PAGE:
Most critical incidents you’re involved in take anywhere from a few seconds to a few minutes to resolve themselves. The paperwork that follows takes hours. You’ve got the incident report, the clearance report, the inventory forms, the DA sheets, the arrest report, the prisoner statement, and supplemental reports for all witness interviews. Then the reports are signed by the lieutenant, copied, stapled and routed. But not all reports are copied in the same quantities or colors. The liaison office receives an extra clearance report. The incident report requires a pink copy that stays at the district and the clearance report, which was originally green, needs white copies that are sent to the DA with the green original routed to Central Records. The arrest report needs six copies, one for the booker, one for the captain, three for the county jail, and two for the DA. Some copies are one-sided. Some are two. Some are collated. Some are stamped. You stare at the Xerox machine dully and try to remember these clerical vagaries while at the same time thinking about how Baretta never had to do any of this crap.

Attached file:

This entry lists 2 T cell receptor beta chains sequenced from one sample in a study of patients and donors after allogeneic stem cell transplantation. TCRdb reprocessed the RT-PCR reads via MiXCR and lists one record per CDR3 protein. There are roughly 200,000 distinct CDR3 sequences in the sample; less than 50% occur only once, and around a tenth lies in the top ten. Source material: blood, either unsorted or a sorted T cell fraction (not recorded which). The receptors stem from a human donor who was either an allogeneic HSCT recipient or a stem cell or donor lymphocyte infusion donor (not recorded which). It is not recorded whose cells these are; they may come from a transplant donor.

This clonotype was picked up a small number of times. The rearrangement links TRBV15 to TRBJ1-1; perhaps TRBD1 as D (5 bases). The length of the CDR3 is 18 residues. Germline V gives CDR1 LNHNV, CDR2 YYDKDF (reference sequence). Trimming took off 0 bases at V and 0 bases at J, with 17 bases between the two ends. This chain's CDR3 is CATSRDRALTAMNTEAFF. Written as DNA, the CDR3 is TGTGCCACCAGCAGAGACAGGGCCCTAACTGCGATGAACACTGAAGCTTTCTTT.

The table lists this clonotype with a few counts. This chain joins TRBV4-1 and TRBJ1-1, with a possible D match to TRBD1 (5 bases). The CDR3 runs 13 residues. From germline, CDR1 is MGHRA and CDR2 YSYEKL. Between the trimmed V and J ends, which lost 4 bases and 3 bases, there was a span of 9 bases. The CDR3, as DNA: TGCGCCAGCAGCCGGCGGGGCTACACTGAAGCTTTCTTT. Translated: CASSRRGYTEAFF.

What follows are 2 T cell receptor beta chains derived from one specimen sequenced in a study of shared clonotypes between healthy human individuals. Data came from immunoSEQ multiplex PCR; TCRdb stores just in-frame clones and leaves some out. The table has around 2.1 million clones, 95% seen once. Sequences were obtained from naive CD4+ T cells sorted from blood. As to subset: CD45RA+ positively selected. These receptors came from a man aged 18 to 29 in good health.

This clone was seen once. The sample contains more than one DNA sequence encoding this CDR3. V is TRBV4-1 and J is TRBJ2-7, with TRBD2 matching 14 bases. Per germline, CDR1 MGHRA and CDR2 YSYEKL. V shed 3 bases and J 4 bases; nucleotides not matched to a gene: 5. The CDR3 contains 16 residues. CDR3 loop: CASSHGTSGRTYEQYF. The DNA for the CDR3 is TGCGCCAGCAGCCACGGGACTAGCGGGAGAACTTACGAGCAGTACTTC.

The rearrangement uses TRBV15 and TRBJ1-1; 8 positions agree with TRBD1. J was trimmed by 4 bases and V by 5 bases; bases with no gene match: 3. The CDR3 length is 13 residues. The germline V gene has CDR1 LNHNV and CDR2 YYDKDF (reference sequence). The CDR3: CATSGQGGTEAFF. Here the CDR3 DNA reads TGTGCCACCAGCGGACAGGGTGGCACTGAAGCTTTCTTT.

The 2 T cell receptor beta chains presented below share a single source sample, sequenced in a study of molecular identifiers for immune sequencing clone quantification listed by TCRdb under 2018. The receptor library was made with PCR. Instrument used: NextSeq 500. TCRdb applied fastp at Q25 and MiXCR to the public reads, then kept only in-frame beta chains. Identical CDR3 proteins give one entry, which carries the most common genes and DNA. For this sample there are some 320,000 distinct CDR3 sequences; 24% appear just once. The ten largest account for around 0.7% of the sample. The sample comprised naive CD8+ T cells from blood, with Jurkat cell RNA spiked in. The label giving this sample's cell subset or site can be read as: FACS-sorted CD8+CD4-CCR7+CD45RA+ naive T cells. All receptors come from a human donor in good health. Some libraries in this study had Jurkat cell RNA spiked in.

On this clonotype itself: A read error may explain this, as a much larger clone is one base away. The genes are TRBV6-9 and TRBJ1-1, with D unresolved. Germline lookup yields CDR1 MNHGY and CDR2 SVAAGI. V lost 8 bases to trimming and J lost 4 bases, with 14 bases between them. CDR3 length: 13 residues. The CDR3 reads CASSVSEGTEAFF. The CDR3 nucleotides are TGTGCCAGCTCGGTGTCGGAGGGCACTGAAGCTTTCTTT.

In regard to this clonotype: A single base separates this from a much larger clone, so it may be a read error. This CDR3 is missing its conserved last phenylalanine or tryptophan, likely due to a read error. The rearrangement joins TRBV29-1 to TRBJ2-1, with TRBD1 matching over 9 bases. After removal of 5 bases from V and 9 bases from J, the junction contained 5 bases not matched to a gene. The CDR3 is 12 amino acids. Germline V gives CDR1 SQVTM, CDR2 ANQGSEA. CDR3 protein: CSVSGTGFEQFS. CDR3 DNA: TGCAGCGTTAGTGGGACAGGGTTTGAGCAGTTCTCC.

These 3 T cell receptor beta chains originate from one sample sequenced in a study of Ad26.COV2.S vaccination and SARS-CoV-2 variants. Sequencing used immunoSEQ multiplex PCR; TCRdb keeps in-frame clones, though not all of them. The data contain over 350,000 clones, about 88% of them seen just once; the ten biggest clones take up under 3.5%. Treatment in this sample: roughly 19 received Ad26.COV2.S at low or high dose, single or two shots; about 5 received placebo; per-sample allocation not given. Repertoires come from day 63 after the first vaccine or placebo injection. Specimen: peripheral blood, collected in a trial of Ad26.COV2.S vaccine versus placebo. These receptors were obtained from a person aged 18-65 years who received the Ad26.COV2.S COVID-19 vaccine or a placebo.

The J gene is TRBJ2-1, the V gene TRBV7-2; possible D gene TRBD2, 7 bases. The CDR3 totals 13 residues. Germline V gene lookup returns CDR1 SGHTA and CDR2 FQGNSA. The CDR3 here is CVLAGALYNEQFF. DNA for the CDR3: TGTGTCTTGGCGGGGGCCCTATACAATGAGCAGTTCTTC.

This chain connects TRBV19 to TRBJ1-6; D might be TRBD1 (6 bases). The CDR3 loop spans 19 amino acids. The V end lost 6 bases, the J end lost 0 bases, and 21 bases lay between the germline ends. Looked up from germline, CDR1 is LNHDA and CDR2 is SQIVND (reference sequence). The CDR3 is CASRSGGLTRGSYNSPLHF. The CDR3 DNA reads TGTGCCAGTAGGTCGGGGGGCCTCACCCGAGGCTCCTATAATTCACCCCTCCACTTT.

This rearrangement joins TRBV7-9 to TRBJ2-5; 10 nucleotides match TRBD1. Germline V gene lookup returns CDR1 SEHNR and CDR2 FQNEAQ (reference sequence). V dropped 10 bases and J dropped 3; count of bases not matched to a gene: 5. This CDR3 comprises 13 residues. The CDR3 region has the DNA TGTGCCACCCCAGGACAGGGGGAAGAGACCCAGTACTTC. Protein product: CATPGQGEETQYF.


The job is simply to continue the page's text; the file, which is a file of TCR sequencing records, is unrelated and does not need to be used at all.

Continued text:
October 5, 2014
The ninth in a series from Sgt. Adam Plantinga's excellent 400 Things Cops Know: Street-Smart Lessons from a Veteran Patrolman:
Labels: police culture